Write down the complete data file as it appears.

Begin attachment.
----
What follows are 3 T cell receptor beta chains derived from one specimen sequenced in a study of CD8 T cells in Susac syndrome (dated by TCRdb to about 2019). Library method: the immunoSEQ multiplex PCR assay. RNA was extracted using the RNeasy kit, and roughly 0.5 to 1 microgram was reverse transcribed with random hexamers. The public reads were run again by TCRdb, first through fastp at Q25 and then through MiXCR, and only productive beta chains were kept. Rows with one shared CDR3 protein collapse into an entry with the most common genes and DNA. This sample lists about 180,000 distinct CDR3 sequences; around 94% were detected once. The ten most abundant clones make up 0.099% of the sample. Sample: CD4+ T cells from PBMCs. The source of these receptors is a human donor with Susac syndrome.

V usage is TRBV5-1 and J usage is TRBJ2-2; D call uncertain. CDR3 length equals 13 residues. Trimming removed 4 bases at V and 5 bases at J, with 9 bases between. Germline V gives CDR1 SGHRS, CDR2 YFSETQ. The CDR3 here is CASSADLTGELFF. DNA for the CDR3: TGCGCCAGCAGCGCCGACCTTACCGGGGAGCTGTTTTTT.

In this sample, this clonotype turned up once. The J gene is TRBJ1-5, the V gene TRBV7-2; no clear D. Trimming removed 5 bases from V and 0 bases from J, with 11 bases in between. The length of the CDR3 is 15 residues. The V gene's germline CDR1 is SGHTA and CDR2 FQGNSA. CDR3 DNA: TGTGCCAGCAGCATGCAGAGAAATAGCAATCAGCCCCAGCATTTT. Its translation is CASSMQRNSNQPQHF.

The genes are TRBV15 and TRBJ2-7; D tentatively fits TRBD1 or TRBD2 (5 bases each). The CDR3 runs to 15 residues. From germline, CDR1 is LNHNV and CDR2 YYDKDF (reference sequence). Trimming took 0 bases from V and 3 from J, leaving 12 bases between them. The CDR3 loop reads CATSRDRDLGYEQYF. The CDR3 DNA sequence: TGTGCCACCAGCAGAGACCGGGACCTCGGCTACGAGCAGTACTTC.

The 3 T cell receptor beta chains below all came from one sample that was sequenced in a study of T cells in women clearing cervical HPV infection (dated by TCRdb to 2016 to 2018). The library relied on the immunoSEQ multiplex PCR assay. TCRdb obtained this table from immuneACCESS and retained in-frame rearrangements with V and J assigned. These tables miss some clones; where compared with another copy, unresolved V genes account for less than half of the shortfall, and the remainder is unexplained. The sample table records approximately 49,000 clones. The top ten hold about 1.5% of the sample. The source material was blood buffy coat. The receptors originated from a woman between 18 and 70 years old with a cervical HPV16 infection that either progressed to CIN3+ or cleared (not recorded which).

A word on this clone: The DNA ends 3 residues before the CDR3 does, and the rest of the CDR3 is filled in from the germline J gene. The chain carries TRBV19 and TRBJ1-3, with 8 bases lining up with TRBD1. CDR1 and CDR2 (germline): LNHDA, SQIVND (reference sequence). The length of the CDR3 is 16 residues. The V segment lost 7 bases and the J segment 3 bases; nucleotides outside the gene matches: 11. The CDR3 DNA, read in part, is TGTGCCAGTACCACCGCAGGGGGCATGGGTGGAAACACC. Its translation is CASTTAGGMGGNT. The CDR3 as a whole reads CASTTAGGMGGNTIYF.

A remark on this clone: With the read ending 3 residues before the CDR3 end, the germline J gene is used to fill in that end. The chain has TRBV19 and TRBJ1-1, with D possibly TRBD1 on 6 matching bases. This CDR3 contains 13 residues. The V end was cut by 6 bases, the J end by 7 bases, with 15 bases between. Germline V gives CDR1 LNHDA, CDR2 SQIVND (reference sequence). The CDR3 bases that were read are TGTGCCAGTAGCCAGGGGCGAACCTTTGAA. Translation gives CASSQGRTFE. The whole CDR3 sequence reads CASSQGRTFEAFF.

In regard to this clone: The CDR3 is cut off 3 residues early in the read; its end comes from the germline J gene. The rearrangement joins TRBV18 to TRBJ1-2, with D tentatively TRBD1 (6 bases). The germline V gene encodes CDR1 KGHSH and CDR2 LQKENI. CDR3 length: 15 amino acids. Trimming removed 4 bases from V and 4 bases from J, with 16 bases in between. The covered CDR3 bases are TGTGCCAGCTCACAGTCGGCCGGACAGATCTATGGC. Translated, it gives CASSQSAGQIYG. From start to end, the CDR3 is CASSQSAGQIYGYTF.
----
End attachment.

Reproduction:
What follows are 3 T cell receptor beta chains derived from one specimen sequenced in a study of CD8 T cells in Susac syndrome (dated by TCRdb to about 2019). Library method: the immunoSEQ multiplex PCR assay. RNA was extracted using the RNeasy kit, and roughly 0.5 to 1 microgram was reverse transcribed with random hexamers. The public reads were run again by TCRdb, first through fastp at Q25 and then through MiXCR, and only productive beta chains were kept. Rows with one shared CDR3 protein collapse into an entry with the most common genes and DNA. This sample lists about 180,000 distinct CDR3 sequences; around 94% were detected once. The ten most abundant clones make up 0.099% of the sample. Sample: CD4+ T cells from PBMCs. The source of these receptors is a human donor with Susac syndrome.

V usage is TRBV5-1 and J usage is TRBJ2-2; D call uncertain. CDR3 length equals 13 residues. Trimming removed 4 bases at V and 5 bases at J, with 9 bases between. Germline V gives CDR1 SGHRS, CDR2 YFSETQ. The CDR3 here is CASSADLTGELFF. DNA for the CDR3: TGCGCCAGCAGCGCCGACCTTACCGGGGAGCTGTTTTTT.

In this sample, this clonotype turned up once. The J gene is TRBJ1-5, the V gene TRBV7-2; no clear D. Trimming removed 5 bases from V and 0 bases from J, with 11 bases in between. The length of the CDR3 is 15 residues. The V gene's germline CDR1 is SGHTA and CDR2 FQGNSA. CDR3 DNA: TGTGCCAGCAGCATGCAGAGAAATAGCAATCAGCCCCAGCATTTT. Its translation is CASSMQRNSNQPQHF.

The genes are TRBV15 and TRBJ2-7; D tentatively fits TRBD1 or TRBD2 (5 bases each). The CDR3 runs to 15 residues. From germline, CDR1 is LNHNV and CDR2 YYDKDF (reference sequence). Trimming took 0 bases from V and 3 from J, leaving 12 bases between them. The CDR3 loop reads CATSRDRDLGYEQYF. The CDR3 DNA sequence: TGTGCCACCAGCAGAGACCGGGACCTCGGCTACGAGCAGTACTTC.

The 3 T cell receptor beta chains below all came from one sample that was sequenced in a study of T cells in women clearing cervical HPV infection (dated by TCRdb to 2016 to 2018). The library relied on the immunoSEQ multiplex PCR assay. TCRdb obtained this table from immuneACCESS and retained in-frame rearrangements with V and J assigned. These tables miss some clones; where compared with another copy, unresolved V genes account for less than half of the shortfall, and the remainder is unexplained. The sample table records approximately 49,000 clones. The top ten hold about 1.5% of the sample. The source material was blood buffy coat. The receptors originated from a woman between 18 and 70 years old with a cervical HPV16 infection that either progressed to CIN3+ or cleared (not recorded which).

A word on this clone: The DNA ends 3 residues before the CDR3 does, and the rest of the CDR3 is filled in from the germline J gene. The chain carries TRBV19 and TRBJ1-3, with 8 bases lining up with TRBD1. CDR1 and CDR2 (germline): LNHDA, SQIVND (reference sequence). The length of the CDR3 is 16 residues. The V segment lost 7 bases and the J segment 3 bases; nucleotides outside the gene matches: 11. The CDR3 DNA, read in part, is TGTGCCAGTACCACCGCAGGGGGCATGGGTGGAAACACC. Its translation is CASTTAGGMGGNT. The CDR3 as a whole reads CASTTAGGMGGNTIYF.

A remark on this clone: With the read ending 3 residues before the CDR3 end, the germline J gene is used to fill in that end. The chain has TRBV19 and TRBJ1-1, with D possibly TRBD1 on 6 matching bases. This CDR3 contains 13 residues. The V end was cut by 6 bases, the J end by 7 bases, with 15 bases between. Germline V gives CDR1 LNHDA, CDR2 SQIVND (reference sequence). The CDR3 bases that were read are TGTGCCAGTAGCCAGGGGCGAACCTTTGAA. Translation gives CASSQGRTFE. The whole CDR3 sequence reads CASSQGRTFEAFF.

In regard to this clone: The CDR3 is cut off 3 residues early in the read; its end comes from the germline J gene. The rearrangement joins TRBV18 to TRBJ1-2, with D tentatively TRBD1 (6 bases). The germline V gene encodes CDR1 KGHSH and CDR2 LQKENI. CDR3 length: 15 amino acids. Trimming removed 4 bases from V and 4 bases from J, with 16 bases in between. The covered CDR3 bases are TGTGCCAGCTCACAGTCGGCCGGACAGATCTATGGC. Translated, it gives CASSQSAGQIYG. From start to end, the CDR3 is CASSQSAGQIYGYTF.